on ear surgeries & finding our LOUD

pre-op with our new comfort toy from the surgery team.

Nicholas’ ear surgery went just fine.

Surgery day was an early morning for us – we were up & out of the house by 5:30 AM and on our way. Andy was driving & it was raining & neither one of us had had enough coffee. We may have gone to the wrong surgical check-in counter. It wasn’t THAT big of a deal but someone (who resembles a bearded 6′ 2″ man in my life) may have thrown a small hissy fit about it in the parking lot since we had to get back in the car (& carseat) to go around the building to the right entrance. Me telling him “if this is the worst thing that happens today, we’re in good shape”, wasn’t especially helpful for said bearded man in full hissy fit mode to hear before 6 AM & 1 full cup of coffee. But alas, it was the truth.

After we got settled & checked in, we began the “hurry up & wait” ritual that is all too common with many of Nicholas’ medical appointments. He did fine with the wait – by this time of the morning he was awake and wanted to say “Hello” to all of his new “friends” (note: strangers we do not know) sitting in the waiting room. My child is fearless when it comes to what some might think are awkward social situations.

The surgery went just fine. They were able to repair the hemorrhage without much trouble & inserted tubes into both of his ears to hopefully curb any future ear troubles. We’re on some pretty heavy steroids for a few days to help avoid any infection. And as for his hearing, we’ll go back in 1 month for a follow up full hearing test to see if this surgery has helped his hearing. The good news here is that the damage right now to his hearing is pretty minimal. Before we knew about his ear drum issues,  I chalked much of his hearing issues up to selective hearing (a trait he gets from his father & not me-never me). He can hear most of what we say  (except for the occasional “selective hearing-itis” he contracts) & responds well. He is proficient in sign language now too which has helped us communicate. The doctors do think any improvement in hearing that may come from this might help his speech progress.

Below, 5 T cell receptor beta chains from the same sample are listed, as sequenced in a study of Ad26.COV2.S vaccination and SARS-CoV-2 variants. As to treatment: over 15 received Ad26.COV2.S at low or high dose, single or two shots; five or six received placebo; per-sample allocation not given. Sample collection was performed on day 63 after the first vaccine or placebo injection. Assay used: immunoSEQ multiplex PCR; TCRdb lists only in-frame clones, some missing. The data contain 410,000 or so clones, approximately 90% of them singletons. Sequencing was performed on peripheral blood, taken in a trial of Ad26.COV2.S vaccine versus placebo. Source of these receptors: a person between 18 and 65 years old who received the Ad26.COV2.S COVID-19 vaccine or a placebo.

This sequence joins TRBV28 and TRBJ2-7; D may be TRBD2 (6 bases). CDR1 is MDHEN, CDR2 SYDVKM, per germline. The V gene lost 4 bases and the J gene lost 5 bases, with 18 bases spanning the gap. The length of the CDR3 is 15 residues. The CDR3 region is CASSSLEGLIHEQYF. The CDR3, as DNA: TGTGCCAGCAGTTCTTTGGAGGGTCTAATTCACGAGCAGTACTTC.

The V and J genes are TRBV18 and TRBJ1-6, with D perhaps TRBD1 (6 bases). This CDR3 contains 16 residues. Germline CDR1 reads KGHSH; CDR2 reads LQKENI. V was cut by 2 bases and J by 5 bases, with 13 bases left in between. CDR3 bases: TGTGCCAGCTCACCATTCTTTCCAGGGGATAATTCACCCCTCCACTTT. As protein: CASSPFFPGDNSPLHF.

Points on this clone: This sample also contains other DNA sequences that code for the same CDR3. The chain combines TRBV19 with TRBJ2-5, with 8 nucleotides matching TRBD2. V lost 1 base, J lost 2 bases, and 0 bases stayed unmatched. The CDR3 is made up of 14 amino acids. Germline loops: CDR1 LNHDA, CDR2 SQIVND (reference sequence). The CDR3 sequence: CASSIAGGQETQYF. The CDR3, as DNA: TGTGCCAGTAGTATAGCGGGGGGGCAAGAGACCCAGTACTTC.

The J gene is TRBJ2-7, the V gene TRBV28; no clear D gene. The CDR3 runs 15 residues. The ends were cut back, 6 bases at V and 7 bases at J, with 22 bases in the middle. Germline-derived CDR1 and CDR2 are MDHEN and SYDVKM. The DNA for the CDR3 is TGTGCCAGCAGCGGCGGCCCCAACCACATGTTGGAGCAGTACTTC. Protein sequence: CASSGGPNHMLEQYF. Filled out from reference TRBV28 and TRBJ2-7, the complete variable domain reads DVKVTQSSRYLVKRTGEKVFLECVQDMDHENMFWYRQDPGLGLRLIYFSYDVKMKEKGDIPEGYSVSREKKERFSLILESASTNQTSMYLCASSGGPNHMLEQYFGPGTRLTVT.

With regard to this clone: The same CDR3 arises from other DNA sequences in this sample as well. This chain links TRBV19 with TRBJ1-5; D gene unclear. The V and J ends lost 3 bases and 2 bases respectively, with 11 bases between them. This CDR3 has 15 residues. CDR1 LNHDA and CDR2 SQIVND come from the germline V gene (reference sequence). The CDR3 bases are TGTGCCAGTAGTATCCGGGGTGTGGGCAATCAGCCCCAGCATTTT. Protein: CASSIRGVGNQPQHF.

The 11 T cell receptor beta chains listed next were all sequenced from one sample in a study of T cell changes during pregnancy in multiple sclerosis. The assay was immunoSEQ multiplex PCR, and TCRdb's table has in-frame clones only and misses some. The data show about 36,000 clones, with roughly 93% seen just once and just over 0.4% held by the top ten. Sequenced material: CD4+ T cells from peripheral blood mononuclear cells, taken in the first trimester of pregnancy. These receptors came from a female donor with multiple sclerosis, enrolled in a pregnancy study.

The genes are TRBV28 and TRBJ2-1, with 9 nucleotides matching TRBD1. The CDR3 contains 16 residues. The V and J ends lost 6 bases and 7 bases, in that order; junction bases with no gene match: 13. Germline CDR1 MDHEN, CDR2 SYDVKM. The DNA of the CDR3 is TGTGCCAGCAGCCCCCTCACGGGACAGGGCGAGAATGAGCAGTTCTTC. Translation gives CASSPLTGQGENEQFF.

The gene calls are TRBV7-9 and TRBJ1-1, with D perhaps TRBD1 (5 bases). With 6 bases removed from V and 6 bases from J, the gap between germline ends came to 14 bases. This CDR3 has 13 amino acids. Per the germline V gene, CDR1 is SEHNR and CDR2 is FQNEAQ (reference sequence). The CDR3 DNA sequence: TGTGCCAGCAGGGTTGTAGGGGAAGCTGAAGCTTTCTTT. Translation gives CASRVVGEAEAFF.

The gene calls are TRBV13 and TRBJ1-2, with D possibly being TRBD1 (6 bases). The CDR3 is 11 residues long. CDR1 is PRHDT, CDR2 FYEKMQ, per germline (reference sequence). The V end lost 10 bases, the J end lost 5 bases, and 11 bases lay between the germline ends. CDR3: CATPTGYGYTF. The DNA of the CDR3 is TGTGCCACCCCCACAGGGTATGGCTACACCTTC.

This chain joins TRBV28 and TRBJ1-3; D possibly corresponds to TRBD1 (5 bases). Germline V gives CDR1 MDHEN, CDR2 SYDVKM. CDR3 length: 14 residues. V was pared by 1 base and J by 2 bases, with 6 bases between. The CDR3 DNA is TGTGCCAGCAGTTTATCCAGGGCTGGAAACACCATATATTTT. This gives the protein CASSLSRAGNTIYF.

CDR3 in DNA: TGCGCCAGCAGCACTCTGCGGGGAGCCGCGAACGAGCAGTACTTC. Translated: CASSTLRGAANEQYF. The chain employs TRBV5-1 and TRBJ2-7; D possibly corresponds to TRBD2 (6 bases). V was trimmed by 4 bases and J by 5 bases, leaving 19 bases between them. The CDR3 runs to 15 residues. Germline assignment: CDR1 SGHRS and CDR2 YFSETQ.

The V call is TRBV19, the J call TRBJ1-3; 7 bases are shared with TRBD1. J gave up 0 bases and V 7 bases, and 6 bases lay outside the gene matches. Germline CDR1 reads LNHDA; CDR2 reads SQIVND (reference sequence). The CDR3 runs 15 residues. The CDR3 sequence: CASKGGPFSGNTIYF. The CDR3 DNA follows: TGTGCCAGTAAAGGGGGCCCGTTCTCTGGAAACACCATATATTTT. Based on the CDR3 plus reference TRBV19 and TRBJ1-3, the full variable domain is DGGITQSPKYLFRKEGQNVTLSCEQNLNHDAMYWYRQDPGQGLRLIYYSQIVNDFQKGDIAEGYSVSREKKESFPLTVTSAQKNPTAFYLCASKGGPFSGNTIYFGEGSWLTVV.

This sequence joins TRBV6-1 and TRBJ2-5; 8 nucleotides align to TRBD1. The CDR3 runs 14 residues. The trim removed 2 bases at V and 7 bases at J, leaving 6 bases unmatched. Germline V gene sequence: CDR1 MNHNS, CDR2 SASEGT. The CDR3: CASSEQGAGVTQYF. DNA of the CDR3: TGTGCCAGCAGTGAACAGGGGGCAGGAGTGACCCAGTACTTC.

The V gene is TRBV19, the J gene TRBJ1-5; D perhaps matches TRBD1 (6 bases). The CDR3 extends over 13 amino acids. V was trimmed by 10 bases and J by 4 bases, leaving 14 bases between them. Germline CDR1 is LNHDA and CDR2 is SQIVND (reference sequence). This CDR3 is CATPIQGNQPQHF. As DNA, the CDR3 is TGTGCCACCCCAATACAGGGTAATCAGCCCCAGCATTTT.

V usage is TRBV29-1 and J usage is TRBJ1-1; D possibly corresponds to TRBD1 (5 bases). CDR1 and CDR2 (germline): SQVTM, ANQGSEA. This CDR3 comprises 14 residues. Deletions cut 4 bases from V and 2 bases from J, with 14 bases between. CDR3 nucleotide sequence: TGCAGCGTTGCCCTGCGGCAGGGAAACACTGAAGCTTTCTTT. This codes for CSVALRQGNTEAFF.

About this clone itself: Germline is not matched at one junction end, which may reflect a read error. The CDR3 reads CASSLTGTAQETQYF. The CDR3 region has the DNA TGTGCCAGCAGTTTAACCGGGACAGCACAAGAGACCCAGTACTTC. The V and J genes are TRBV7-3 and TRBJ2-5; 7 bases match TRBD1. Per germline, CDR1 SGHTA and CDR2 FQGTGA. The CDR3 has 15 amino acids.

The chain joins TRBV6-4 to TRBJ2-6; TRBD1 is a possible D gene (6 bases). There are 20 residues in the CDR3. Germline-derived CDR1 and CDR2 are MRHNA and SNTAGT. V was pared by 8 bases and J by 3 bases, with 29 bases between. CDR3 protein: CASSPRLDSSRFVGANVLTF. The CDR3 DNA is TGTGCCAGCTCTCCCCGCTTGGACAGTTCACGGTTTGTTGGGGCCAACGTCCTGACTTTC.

Speaking of speech, Andy & I sat at dinner with Nicholas 1 day after his surgery & started to think about all of the “words” Nicholas knows. We came up with 23. He can sign all  23 & say about 4 pretty clearly. The word “mama” is still used as a substitute for “I’m hungry, feed me”, “Read me this book”, “Can I have this?”, “Why can’t I have this?!”, & the all encompassing “If I can’t have this I’m going to quickly start running away to find dada & ask him.”. Heaven help us.

Its been about  5 days since surgery now. In 5 days he has found several new words & a whole new range of his voice – LOUD. Not just “Let’s use our inside voices please” loud. I mean LOUD LOUD LOUD. As in “Oh my soul you are hurting my ear drums, kiddo” loud. And, a friend at school taught him & some other classmates a new word: “MINE”.

Loud voice+”MINE!”+confident toddler makes the perfect storm of hilarity in our house.  We’ve had the following conversations this week at meal time more time than I’d like to admit:

N holds up sippy cup as if it were a sacrament being offered to the GODS of mealtime.

N:MINE! MINE mama!

Me: Yes, buddy. That is your cup. Please put it down & eat your dinner.

N hold cup in my direction so I can clearly see it. 


Me: Yes, it is yours. Put it down please & eat.


Andy (finally chiming in): It will be MINE in 30 seconds if you don’t put it down & eat.

N puts cup down & in a low voice says “mine”.

Point made kiddo. Point made.

Thankfully, Nicholas has also learned the sign for “quiet” which he finds funny. But he responds to it. So, I’ll take that as a win.


He is starting to be much more attentive to people when they talk. Just the other day  I asked “Did you have fun playing with Monty?” (a friend at school that he toddles around with a lot). Nicholas stopped what he was doing, walked clear across the kitchen to me and stood there for 30 seconds just “talking” to me about Monty. Complete with hand gestures. I couldn’t understand much of it but he was purposeful, intent, and excited to tell me the story. 2 weeks before surgery he wouldn’t have done this. He would’ve responded with “mama” and moved on.

It’s exciting to watch this new phase unfold. It’s also funny to be a part of – especially when you get to watch your husband (known for his colorful language) have to learn to self-censor himself.

More to come I’m sure. Here’s to unchartered LOUD waters & the hope that we find the humor in what will surely be a few LOUD words in awkward public social situations. Jesus give me grace (& an abundance of patience).

One thought on “on ear surgeries & finding our LOUD

  1. I can just imagine…LOUD! Now why am i laughing??
    Glad his surgery went well. We so remember going through that!
    Love you all.


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